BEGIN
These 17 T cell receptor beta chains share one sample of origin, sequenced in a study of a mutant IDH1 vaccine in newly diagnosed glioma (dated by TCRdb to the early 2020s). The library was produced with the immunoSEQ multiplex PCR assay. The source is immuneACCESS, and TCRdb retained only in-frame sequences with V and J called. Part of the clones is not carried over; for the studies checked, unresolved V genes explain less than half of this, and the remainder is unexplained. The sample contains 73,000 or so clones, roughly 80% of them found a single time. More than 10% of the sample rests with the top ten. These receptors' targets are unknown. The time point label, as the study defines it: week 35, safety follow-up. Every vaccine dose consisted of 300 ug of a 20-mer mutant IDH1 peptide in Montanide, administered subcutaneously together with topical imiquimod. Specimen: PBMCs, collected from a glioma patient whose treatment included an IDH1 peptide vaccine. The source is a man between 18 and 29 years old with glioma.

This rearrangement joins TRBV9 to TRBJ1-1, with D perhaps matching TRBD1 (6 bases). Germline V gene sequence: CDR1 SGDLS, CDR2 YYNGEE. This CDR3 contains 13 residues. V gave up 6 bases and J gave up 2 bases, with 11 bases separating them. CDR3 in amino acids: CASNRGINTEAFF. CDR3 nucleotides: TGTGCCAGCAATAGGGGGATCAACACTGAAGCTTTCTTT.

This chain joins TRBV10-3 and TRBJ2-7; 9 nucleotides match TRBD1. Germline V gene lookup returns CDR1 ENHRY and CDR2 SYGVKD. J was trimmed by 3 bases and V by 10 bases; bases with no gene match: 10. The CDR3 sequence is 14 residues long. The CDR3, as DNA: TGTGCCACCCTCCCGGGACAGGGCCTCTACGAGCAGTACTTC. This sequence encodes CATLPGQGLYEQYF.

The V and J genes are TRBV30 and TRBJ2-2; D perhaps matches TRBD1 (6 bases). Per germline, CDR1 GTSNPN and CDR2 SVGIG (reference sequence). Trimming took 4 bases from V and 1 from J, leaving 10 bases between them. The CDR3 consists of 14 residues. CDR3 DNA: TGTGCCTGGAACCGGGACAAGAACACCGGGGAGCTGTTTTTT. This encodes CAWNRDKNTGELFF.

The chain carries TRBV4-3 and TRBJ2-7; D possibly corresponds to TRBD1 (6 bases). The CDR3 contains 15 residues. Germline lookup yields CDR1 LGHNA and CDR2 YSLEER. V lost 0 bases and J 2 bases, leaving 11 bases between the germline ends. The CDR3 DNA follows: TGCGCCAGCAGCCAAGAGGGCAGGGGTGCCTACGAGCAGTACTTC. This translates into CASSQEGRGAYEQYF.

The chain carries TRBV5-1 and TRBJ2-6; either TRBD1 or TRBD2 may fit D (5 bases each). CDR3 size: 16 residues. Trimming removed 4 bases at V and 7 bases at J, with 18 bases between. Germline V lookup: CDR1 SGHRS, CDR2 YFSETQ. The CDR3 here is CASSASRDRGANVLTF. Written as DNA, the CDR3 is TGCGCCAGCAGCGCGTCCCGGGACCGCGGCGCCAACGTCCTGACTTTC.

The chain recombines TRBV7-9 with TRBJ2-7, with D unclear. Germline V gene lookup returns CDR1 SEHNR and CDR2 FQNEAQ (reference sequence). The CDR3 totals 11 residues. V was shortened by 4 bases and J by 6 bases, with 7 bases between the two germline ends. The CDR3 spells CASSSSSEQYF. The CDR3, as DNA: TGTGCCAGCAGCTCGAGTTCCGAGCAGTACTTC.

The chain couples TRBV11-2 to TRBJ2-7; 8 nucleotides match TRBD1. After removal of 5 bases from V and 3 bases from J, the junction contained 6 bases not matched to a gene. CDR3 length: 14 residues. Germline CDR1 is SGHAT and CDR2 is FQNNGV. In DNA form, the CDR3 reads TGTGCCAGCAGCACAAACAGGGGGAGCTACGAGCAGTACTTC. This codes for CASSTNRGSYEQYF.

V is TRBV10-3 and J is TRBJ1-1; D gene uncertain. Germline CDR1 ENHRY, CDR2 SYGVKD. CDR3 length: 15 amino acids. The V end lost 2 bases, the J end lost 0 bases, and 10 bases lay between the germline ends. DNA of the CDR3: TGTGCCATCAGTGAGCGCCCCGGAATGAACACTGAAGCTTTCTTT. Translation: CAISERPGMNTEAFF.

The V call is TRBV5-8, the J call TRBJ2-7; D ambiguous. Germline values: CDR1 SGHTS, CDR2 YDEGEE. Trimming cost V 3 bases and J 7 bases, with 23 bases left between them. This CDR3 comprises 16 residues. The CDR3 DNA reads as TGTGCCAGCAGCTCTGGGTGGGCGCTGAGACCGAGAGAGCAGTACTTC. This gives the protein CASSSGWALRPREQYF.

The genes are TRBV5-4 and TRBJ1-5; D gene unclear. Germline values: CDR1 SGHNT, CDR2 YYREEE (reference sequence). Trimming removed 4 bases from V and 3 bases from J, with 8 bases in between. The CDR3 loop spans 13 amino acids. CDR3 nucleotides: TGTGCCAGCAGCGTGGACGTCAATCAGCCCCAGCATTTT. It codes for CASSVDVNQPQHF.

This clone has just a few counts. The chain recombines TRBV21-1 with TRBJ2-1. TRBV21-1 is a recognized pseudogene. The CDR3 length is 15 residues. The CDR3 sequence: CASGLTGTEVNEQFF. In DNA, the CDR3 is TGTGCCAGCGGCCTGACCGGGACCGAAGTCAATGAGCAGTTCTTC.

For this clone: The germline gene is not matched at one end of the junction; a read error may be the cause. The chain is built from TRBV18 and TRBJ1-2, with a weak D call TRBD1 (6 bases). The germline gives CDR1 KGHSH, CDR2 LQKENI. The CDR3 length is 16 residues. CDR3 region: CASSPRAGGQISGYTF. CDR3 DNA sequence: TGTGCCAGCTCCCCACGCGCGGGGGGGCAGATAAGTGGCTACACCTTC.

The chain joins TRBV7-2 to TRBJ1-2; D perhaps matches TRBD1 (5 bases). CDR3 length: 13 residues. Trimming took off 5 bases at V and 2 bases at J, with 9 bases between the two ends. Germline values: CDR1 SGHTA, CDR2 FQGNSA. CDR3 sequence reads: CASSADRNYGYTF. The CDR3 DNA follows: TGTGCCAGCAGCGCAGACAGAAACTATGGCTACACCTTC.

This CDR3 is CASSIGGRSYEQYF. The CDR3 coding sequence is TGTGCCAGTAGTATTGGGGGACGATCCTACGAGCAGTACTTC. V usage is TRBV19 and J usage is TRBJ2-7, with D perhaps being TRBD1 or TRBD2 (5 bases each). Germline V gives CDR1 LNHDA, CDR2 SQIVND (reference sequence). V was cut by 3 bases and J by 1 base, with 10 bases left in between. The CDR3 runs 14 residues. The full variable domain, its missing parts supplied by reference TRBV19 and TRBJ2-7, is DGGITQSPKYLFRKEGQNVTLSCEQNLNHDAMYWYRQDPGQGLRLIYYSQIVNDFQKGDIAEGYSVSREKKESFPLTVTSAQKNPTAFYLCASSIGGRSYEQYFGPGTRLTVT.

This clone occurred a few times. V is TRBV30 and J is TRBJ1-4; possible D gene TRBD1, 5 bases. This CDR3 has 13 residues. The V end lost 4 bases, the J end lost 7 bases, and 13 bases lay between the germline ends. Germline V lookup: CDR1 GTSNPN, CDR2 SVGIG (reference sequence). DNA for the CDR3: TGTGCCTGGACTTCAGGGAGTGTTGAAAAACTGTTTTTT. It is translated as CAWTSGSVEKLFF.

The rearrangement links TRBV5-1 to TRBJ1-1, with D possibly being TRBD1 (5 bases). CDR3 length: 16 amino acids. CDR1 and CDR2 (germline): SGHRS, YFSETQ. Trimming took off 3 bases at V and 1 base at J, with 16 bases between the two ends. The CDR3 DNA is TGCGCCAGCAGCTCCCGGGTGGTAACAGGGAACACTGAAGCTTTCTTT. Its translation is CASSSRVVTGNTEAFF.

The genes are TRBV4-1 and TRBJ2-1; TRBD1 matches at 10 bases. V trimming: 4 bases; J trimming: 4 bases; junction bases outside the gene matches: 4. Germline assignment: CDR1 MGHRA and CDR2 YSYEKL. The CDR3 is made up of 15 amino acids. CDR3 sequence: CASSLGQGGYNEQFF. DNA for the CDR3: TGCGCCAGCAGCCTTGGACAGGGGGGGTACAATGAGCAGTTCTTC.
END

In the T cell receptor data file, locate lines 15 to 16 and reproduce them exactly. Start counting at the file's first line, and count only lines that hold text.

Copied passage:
This CDR3 is CASSIGGRSYEQYF. The CDR3 coding sequence is TGTGCCAGTAGTATTGGGGGACGATCCTACGAGCAGTACTTC. V usage is TRBV19 and J usage is TRBJ2-7, with D perhaps being TRBD1 or TRBD2 (5 bases each). Germline V gives CDR1 LNHDA, CDR2 SQIVND (reference sequence). V was cut by 3 bases and J by 1 base, with 10 bases left in between. The CDR3 runs 14 residues. The full variable domain, its missing parts supplied by reference TRBV19 and TRBJ2-7, is DGGITQSPKYLFRKEGQNVTLSCEQNLNHDAMYWYRQDPGQGLRLIYYSQIVNDFQKGDIAEGYSVSREKKESFPLTVTSAQKNPTAFYLCASSIGGRSYEQYFGPGTRLTVT.

This clone occurred a few times. V is TRBV30 and J is TRBJ1-4; possible D gene TRBD1, 5 bases. This CDR3 has 13 residues. The V end lost 4 bases, the J end lost 7 bases, and 13 bases lay between the germline ends. Germline V lookup: CDR1 GTSNPN, CDR2 SVGIG (reference sequence). DNA for the CDR3: TGTGCCTGGACTTCAGGGAGTGTTGAAAAACTGTTTTTT. It is translated as CAWTSGSVEKLFF.